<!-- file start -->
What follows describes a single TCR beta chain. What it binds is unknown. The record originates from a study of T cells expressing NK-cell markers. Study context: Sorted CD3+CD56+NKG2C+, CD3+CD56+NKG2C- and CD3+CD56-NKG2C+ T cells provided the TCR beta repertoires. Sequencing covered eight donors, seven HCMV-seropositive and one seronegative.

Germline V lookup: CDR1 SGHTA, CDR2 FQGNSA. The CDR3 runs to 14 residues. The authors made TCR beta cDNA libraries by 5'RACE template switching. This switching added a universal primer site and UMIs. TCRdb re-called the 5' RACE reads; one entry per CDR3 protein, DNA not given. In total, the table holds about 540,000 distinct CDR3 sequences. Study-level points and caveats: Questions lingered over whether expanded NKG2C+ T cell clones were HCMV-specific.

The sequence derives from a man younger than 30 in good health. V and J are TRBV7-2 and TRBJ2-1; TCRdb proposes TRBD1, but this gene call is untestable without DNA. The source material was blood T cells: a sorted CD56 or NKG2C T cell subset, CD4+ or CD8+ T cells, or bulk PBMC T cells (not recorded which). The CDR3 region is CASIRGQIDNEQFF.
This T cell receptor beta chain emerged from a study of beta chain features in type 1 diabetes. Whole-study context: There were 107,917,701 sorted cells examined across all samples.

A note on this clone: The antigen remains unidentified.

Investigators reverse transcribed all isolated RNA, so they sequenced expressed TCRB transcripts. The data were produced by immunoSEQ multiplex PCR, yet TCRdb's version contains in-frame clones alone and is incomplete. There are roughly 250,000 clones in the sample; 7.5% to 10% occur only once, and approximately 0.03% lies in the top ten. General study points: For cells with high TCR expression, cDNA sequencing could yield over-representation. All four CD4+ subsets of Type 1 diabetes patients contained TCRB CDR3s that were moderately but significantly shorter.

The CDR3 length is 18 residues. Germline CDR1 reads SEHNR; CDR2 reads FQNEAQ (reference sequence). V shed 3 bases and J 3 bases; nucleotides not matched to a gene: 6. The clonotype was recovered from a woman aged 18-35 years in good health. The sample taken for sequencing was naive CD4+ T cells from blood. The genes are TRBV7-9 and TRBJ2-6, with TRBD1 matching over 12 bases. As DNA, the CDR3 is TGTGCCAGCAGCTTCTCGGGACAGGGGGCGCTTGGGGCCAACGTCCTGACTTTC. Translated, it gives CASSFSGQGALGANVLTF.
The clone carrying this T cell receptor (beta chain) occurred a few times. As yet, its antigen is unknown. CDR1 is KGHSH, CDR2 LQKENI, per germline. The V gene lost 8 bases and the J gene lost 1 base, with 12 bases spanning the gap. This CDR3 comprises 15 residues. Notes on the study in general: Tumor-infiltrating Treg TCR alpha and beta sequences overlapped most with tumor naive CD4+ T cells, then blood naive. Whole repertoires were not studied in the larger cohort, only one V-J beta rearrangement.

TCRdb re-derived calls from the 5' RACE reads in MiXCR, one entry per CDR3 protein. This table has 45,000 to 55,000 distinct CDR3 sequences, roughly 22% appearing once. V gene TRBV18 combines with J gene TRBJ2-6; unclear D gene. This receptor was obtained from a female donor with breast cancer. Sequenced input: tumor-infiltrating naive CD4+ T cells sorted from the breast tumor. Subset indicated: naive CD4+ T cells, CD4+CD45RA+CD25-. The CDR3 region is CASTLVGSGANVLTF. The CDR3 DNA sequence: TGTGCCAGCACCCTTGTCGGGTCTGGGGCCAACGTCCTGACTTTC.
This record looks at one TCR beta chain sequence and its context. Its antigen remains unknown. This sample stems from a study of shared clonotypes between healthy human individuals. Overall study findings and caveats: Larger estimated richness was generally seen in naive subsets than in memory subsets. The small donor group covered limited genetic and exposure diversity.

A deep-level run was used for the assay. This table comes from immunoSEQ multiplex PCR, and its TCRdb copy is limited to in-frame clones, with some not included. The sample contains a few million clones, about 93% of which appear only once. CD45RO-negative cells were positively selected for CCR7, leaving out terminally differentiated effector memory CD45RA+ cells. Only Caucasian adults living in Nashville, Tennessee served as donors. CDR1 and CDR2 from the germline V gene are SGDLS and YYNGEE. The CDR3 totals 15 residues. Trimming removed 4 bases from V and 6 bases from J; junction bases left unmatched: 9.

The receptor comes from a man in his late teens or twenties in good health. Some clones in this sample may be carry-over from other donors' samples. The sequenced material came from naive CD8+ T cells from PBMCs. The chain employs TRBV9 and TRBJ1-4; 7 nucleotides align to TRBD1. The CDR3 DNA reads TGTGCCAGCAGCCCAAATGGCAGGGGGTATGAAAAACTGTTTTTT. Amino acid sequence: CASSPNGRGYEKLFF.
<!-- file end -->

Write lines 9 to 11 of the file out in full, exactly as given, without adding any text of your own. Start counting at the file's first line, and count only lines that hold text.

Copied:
TCRdb re-derived calls from the 5' RACE reads in MiXCR, one entry per CDR3 protein. This table has 45,000 to 55,000 distinct CDR3 sequences, roughly 22% appearing once. V gene TRBV18 combines with J gene TRBJ2-6; unclear D gene. This receptor was obtained from a female donor with breast cancer. Sequenced input: tumor-infiltrating naive CD4+ T cells sorted from the breast tumor. Subset indicated: naive CD4+ T cells, CD4+CD45RA+CD25-. The CDR3 region is CASTLVGSGANVLTF. The CDR3 DNA sequence: TGTGCCAGCACCCTTGTCGGGTCTGGGGCCAACGTCCTGACTTTC.
This record looks at one TCR beta chain sequence and its context. Its antigen remains unknown. This sample stems from a study of shared clonotypes between healthy human individuals. Overall study findings and caveats: Larger estimated richness was generally seen in naive subsets than in memory subsets. The small donor group covered limited genetic and exposure diversity.

A deep-level run was used for the assay. This table comes from immunoSEQ multiplex PCR, and its TCRdb copy is limited to in-frame clones, with some not included. The sample contains a few million clones, about 93% of which appear only once. CD45RO-negative cells were positively selected for CCR7, leaving out terminally differentiated effector memory CD45RA+ cells. Only Caucasian adults living in Nashville, Tennessee served as donors. CDR1 and CDR2 from the germline V gene are SGDLS and YYNGEE. The CDR3 totals 15 residues. Trimming removed 4 bases from V and 6 bases from J; junction bases left unmatched: 9.